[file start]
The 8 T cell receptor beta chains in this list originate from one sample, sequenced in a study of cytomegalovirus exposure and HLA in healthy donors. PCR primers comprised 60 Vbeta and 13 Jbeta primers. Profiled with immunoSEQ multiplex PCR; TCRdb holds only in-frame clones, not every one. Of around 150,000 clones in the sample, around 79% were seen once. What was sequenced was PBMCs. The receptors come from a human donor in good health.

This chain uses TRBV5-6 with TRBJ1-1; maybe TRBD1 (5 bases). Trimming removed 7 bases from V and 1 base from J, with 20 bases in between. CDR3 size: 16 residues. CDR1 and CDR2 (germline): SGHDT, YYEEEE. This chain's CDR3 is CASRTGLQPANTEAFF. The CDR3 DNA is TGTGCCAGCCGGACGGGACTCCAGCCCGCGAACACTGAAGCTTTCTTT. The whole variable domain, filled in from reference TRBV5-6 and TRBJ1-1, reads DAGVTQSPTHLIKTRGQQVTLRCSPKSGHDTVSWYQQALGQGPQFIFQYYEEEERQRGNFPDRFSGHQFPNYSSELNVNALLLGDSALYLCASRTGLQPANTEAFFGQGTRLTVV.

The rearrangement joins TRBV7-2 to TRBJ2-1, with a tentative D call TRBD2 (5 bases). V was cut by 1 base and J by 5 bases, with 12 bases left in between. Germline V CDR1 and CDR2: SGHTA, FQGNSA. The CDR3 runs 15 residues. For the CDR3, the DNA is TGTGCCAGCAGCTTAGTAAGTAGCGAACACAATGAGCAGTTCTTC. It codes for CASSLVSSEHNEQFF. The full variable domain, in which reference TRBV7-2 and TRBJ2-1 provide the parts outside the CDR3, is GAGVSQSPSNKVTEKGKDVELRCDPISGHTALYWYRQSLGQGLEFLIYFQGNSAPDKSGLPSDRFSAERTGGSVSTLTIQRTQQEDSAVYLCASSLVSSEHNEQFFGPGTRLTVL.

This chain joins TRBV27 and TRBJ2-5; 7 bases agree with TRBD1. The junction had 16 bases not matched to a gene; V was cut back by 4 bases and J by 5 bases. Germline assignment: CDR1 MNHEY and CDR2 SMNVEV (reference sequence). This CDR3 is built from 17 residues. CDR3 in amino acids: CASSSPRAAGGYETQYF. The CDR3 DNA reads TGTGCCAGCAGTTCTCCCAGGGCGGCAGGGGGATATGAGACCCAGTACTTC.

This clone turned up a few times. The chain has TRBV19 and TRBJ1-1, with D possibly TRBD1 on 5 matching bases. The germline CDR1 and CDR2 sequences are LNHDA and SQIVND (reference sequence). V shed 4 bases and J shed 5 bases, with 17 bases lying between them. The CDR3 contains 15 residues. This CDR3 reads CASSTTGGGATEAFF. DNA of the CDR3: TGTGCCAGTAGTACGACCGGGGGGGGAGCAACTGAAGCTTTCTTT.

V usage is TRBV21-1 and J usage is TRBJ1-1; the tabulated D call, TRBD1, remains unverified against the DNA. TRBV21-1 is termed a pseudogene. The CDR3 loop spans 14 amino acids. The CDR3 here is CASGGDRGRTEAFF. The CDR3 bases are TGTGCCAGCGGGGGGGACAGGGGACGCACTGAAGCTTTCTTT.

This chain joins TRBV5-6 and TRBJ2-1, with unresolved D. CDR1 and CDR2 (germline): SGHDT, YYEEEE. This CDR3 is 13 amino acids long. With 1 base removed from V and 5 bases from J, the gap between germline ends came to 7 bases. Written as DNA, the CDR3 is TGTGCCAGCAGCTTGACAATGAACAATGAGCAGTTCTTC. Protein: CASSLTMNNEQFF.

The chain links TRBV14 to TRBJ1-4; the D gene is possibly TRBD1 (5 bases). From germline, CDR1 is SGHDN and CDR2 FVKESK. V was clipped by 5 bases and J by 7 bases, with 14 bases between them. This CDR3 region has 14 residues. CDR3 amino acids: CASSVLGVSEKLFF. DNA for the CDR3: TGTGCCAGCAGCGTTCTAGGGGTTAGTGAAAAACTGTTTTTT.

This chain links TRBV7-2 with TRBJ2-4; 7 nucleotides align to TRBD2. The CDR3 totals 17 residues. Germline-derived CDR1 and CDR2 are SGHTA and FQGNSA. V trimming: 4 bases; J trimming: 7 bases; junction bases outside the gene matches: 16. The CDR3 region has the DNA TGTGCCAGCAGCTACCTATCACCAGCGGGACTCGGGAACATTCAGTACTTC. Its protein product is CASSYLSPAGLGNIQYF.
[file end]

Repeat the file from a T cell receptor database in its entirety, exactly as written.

The 8 T cell receptor beta chains in this list originate from one sample, sequenced in a study of cytomegalovirus exposure and HLA in healthy donors. PCR primers comprised 60 Vbeta and 13 Jbeta primers. Profiled with immunoSEQ multiplex PCR; TCRdb holds only in-frame clones, not every one. Of around 150,000 clones in the sample, around 79% were seen once. What was sequenced was PBMCs. The receptors come from a human donor in good health.

This chain uses TRBV5-6 with TRBJ1-1; maybe TRBD1 (5 bases). Trimming removed 7 bases from V and 1 base from J, with 20 bases in between. CDR3 size: 16 residues. CDR1 and CDR2 (germline): SGHDT, YYEEEE. This chain's CDR3 is CASRTGLQPANTEAFF. The CDR3 DNA is TGTGCCAGCCGGACGGGACTCCAGCCCGCGAACACTGAAGCTTTCTTT. The whole variable domain, filled in from reference TRBV5-6 and TRBJ1-1, reads DAGVTQSPTHLIKTRGQQVTLRCSPKSGHDTVSWYQQALGQGPQFIFQYYEEEERQRGNFPDRFSGHQFPNYSSELNVNALLLGDSALYLCASRTGLQPANTEAFFGQGTRLTVV.

The rearrangement joins TRBV7-2 to TRBJ2-1, with a tentative D call TRBD2 (5 bases). V was cut by 1 base and J by 5 bases, with 12 bases left in between. Germline V CDR1 and CDR2: SGHTA, FQGNSA. The CDR3 runs 15 residues. For the CDR3, the DNA is TGTGCCAGCAGCTTAGTAAGTAGCGAACACAATGAGCAGTTCTTC. It codes for CASSLVSSEHNEQFF. The full variable domain, in which reference TRBV7-2 and TRBJ2-1 provide the parts outside the CDR3, is GAGVSQSPSNKVTEKGKDVELRCDPISGHTALYWYRQSLGQGLEFLIYFQGNSAPDKSGLPSDRFSAERTGGSVSTLTIQRTQQEDSAVYLCASSLVSSEHNEQFFGPGTRLTVL.

This chain joins TRBV27 and TRBJ2-5; 7 bases agree with TRBD1. The junction had 16 bases not matched to a gene; V was cut back by 4 bases and J by 5 bases. Germline assignment: CDR1 MNHEY and CDR2 SMNVEV (reference sequence). This CDR3 is built from 17 residues. CDR3 in amino acids: CASSSPRAAGGYETQYF. The CDR3 DNA reads TGTGCCAGCAGTTCTCCCAGGGCGGCAGGGGGATATGAGACCCAGTACTTC.

This clone turned up a few times. The chain has TRBV19 and TRBJ1-1, with D possibly TRBD1 on 5 matching bases. The germline CDR1 and CDR2 sequences are LNHDA and SQIVND (reference sequence). V shed 4 bases and J shed 5 bases, with 17 bases lying between them. The CDR3 contains 15 residues. This CDR3 reads CASSTTGGGATEAFF. DNA of the CDR3: TGTGCCAGTAGTACGACCGGGGGGGGAGCAACTGAAGCTTTCTTT.

V usage is TRBV21-1 and J usage is TRBJ1-1; the tabulated D call, TRBD1, remains unverified against the DNA. TRBV21-1 is termed a pseudogene. The CDR3 loop spans 14 amino acids. The CDR3 here is CASGGDRGRTEAFF. The CDR3 bases are TGTGCCAGCGGGGGGGACAGGGGACGCACTGAAGCTTTCTTT.

This chain joins TRBV5-6 and TRBJ2-1, with unresolved D. CDR1 and CDR2 (germline): SGHDT, YYEEEE. This CDR3 is 13 amino acids long. With 1 base removed from V and 5 bases from J, the gap between germline ends came to 7 bases. Written as DNA, the CDR3 is TGTGCCAGCAGCTTGACAATGAACAATGAGCAGTTCTTC. Protein: CASSLTMNNEQFF.

The chain links TRBV14 to TRBJ1-4; the D gene is possibly TRBD1 (5 bases). From germline, CDR1 is SGHDN and CDR2 FVKESK. V was clipped by 5 bases and J by 7 bases, with 14 bases between them. This CDR3 region has 14 residues. CDR3 amino acids: CASSVLGVSEKLFF. DNA for the CDR3: TGTGCCAGCAGCGTTCTAGGGGTTAGTGAAAAACTGTTTTTT.

This chain links TRBV7-2 with TRBJ2-4; 7 nucleotides align to TRBD2. The CDR3 totals 17 residues. Germline-derived CDR1 and CDR2 are SGHTA and FQGNSA. V trimming: 4 bases; J trimming: 7 bases; junction bases outside the gene matches: 16. The CDR3 region has the DNA TGTGCCAGCAGCTACCTATCACCAGCGGGACTCGGGAACATTCAGTACTTC. Its protein product is CASSYLSPAGLGNIQYF.